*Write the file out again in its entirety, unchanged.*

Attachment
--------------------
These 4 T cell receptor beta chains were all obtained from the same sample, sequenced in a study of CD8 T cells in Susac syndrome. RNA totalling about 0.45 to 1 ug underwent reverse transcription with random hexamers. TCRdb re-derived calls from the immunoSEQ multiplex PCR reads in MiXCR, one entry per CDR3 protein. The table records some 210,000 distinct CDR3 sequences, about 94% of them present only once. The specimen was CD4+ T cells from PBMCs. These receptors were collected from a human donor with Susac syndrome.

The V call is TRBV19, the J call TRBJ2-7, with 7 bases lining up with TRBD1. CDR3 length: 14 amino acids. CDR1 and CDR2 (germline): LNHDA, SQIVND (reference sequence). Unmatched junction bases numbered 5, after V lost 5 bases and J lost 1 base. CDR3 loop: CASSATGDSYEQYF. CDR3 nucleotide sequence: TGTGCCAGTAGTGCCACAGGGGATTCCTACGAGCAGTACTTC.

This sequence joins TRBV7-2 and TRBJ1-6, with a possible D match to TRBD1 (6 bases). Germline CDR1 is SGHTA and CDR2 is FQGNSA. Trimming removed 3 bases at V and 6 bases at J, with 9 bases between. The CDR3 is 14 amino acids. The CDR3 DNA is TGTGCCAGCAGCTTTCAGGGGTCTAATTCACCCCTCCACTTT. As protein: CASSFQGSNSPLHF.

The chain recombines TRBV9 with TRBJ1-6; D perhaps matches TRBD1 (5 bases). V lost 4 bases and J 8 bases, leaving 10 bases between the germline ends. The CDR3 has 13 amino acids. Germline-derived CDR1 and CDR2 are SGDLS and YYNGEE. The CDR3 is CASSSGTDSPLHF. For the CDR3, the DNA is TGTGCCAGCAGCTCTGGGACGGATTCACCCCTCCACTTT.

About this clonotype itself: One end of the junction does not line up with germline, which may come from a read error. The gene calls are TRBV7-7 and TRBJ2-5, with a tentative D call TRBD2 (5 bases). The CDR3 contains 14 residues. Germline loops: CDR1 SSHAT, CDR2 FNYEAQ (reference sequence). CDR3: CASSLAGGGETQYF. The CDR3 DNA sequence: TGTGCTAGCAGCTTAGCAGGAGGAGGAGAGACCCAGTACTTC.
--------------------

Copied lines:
These 4 T cell receptor beta chains were all obtained from the same sample, sequenced in a study of CD8 T cells in Susac syndrome. RNA totalling about 0.45 to 1 ug underwent reverse transcription with random hexamers. TCRdb re-derived calls from the immunoSEQ multiplex PCR reads in MiXCR, one entry per CDR3 protein. The table records some 210,000 distinct CDR3 sequences, about 94% of them present only once. The specimen was CD4+ T cells from PBMCs. These receptors were collected from a human donor with Susac syndrome.

The V call is TRBV19, the J call TRBJ2-7, with 7 bases lining up with TRBD1. CDR3 length: 14 amino acids. CDR1 and CDR2 (germline): LNHDA, SQIVND (reference sequence). Unmatched junction bases numbered 5, after V lost 5 bases and J lost 1 base. CDR3 loop: CASSATGDSYEQYF. CDR3 nucleotide sequence: TGTGCCAGTAGTGCCACAGGGGATTCCTACGAGCAGTACTTC.

This sequence joins TRBV7-2 and TRBJ1-6, with a possible D match to TRBD1 (6 bases). Germline CDR1 is SGHTA and CDR2 is FQGNSA. Trimming removed 3 bases at V and 6 bases at J, with 9 bases between. The CDR3 is 14 amino acids. The CDR3 DNA is TGTGCCAGCAGCTTTCAGGGGTCTAATTCACCCCTCCACTTT. As protein: CASSFQGSNSPLHF.

The chain recombines TRBV9 with TRBJ1-6; D perhaps matches TRBD1 (5 bases). V lost 4 bases and J 8 bases, leaving 10 bases between the germline ends. The CDR3 has 13 amino acids. Germline-derived CDR1 and CDR2 are SGDLS and YYNGEE. The CDR3 is CASSSGTDSPLHF. For the CDR3, the DNA is TGTGCCAGCAGCTCTGGGACGGATTCACCCCTCCACTTT.

About this clonotype itself: One end of the junction does not line up with germline, which may come from a read error. The gene calls are TRBV7-7 and TRBJ2-5, with a tentative D call TRBD2 (5 bases). The CDR3 contains 14 residues. Germline loops: CDR1 SSHAT, CDR2 FNYEAQ (reference sequence). CDR3: CASSLAGGGETQYF. The CDR3 DNA sequence: TGTGCTAGCAGCTTAGCAGGAGGAGGAGAGACCCAGTACTTC.